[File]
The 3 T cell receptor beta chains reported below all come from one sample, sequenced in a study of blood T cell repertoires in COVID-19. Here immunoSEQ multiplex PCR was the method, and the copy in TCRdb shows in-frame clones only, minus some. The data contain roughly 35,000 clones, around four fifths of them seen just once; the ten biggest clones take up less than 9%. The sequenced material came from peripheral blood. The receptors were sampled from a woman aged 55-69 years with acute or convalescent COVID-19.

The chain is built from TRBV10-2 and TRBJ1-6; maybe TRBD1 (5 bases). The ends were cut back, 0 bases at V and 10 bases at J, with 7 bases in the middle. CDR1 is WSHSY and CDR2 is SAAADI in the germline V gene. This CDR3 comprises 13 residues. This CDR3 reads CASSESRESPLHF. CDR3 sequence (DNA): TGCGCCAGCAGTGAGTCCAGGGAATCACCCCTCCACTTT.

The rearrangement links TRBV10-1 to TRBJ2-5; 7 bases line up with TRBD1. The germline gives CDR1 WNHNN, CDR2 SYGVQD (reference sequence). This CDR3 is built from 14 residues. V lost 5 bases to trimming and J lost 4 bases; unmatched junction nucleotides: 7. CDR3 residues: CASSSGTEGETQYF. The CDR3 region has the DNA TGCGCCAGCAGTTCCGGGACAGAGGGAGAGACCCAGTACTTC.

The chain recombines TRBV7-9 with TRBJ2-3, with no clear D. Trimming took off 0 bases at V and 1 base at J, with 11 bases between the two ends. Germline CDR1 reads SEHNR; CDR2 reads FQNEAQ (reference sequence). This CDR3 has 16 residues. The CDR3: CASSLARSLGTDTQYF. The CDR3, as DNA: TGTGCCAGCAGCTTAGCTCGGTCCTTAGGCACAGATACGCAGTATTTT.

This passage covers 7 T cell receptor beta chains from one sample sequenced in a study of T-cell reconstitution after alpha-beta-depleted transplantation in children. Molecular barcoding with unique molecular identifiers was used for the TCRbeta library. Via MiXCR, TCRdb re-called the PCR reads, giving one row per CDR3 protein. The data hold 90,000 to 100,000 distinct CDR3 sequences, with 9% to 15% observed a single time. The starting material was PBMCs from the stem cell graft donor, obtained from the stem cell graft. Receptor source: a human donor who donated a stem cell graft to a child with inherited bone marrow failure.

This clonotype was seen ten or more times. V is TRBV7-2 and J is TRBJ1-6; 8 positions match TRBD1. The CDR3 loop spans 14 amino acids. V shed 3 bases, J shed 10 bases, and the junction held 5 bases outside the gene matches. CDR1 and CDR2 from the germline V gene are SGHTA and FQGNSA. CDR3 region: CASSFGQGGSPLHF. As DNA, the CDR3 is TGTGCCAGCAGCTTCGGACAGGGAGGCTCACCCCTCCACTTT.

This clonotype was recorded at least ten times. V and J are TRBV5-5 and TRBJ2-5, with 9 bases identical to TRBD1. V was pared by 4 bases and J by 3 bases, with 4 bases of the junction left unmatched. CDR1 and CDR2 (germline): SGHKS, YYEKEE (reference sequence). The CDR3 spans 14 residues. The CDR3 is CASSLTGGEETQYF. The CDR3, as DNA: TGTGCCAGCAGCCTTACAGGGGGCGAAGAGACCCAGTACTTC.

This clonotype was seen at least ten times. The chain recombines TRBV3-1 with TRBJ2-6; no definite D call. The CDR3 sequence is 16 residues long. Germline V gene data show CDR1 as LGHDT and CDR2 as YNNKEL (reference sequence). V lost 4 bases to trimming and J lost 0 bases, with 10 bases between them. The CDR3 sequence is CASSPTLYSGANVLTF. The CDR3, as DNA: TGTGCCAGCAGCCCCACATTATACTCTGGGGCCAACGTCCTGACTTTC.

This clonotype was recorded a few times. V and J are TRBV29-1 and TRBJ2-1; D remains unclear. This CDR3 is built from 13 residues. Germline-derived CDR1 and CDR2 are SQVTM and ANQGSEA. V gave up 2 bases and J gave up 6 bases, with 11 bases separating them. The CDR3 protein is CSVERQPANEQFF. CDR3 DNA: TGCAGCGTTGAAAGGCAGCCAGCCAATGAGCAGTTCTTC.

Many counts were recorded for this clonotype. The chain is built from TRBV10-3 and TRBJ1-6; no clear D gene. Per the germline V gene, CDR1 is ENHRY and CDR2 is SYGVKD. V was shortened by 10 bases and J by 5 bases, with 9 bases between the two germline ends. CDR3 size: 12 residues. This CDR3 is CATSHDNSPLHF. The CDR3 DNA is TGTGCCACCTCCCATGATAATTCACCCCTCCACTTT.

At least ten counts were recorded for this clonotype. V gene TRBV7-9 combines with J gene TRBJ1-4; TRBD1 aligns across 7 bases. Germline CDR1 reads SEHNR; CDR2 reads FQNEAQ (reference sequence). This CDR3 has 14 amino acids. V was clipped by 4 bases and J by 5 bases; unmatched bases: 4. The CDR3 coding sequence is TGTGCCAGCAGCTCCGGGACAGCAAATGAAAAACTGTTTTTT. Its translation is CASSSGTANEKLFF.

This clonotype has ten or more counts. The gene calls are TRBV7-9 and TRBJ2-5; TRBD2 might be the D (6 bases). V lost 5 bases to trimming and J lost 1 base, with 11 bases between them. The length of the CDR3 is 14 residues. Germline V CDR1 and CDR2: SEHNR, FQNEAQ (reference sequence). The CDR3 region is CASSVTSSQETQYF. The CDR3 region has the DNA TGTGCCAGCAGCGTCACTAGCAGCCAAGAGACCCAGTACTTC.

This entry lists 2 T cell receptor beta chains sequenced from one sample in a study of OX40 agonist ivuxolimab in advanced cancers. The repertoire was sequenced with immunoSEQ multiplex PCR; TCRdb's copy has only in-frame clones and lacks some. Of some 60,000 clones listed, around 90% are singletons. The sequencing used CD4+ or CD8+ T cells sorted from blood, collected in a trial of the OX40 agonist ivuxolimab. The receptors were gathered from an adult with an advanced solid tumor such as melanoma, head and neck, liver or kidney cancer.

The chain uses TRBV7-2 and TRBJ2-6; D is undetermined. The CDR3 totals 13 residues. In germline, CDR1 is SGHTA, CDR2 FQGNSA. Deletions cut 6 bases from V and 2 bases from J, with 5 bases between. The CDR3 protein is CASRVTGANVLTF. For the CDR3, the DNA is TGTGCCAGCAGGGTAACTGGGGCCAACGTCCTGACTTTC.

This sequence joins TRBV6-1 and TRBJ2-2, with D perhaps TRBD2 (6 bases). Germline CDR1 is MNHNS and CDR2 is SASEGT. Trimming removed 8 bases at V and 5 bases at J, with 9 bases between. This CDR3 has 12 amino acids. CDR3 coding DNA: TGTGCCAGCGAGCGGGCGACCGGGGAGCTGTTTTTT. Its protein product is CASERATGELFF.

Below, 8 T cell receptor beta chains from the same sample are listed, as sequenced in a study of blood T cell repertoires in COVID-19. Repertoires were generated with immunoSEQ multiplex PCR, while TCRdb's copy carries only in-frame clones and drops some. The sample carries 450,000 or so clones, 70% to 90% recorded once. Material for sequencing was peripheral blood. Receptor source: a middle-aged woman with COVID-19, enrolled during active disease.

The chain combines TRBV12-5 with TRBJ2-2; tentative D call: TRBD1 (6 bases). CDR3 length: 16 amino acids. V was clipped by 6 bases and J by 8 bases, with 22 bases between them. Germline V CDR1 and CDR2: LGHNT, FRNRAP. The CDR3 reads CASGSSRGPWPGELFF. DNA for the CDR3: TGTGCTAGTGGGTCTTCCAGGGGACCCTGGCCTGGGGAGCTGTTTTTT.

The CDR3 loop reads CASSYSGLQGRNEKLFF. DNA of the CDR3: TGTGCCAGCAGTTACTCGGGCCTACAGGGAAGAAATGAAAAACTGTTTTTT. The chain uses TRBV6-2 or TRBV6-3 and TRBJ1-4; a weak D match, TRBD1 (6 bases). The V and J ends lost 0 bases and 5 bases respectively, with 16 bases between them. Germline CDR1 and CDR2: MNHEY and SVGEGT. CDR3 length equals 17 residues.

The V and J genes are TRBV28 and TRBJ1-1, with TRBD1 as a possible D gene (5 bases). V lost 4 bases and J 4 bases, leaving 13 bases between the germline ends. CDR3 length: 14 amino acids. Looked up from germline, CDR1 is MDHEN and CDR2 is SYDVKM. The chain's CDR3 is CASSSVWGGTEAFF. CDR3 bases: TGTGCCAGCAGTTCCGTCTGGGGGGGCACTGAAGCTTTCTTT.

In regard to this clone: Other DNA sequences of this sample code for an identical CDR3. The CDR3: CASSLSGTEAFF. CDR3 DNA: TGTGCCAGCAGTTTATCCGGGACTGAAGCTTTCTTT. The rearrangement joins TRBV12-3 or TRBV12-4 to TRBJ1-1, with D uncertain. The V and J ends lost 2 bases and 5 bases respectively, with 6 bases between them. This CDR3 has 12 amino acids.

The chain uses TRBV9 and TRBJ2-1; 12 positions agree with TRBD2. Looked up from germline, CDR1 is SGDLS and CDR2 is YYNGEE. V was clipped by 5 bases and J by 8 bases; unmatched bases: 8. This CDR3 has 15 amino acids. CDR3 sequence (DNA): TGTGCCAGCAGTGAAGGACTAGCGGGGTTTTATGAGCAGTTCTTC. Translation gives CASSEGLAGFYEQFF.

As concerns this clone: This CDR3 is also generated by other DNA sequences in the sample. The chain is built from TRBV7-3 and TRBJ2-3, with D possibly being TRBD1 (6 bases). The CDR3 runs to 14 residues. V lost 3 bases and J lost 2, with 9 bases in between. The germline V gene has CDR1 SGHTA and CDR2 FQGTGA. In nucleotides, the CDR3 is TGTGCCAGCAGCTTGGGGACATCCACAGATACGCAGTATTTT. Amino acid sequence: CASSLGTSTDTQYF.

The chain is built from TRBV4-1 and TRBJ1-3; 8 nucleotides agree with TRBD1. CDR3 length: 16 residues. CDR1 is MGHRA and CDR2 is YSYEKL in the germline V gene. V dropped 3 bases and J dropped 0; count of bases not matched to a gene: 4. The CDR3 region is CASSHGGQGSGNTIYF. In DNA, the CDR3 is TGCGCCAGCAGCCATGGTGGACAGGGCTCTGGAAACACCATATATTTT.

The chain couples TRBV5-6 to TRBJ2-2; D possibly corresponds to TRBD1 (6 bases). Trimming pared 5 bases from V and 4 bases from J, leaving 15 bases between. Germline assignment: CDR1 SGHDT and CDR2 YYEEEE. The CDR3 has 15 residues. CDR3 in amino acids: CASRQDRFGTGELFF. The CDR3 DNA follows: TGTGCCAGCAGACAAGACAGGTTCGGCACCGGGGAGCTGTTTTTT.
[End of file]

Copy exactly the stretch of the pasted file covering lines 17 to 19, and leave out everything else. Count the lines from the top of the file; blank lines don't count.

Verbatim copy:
The chain combines TRBV12-5 with TRBJ2-2; tentative D call: TRBD1 (6 bases). CDR3 length: 16 amino acids. V was clipped by 6 bases and J by 8 bases, with 22 bases between them. Germline V CDR1 and CDR2: LGHNT, FRNRAP. The CDR3 reads CASGSSRGPWPGELFF. DNA for the CDR3: TGTGCTAGTGGGTCTTCCAGGGGACCCTGGCCTGGGGAGCTGTTTTTT.

The CDR3 loop reads CASSYSGLQGRNEKLFF. DNA of the CDR3: TGTGCCAGCAGTTACTCGGGCCTACAGGGAAGAAATGAAAAACTGTTTTTT. The chain uses TRBV6-2 or TRBV6-3 and TRBJ1-4; a weak D match, TRBD1 (6 bases). The V and J ends lost 0 bases and 5 bases respectively, with 16 bases between them. Germline CDR1 and CDR2: MNHEY and SVGEGT. CDR3 length equals 17 residues.

The V and J genes are TRBV28 and TRBJ1-1, with TRBD1 as a possible D gene (5 bases). V lost 4 bases and J 4 bases, leaving 13 bases between the germline ends. CDR3 length: 14 amino acids. Looked up from germline, CDR1 is MDHEN and CDR2 is SYDVKM. The chain's CDR3 is CASSSVWGGTEAFF. CDR3 bases: TGTGCCAGCAGTTCCGTCTGGGGGGGCACTGAAGCTTTCTTT.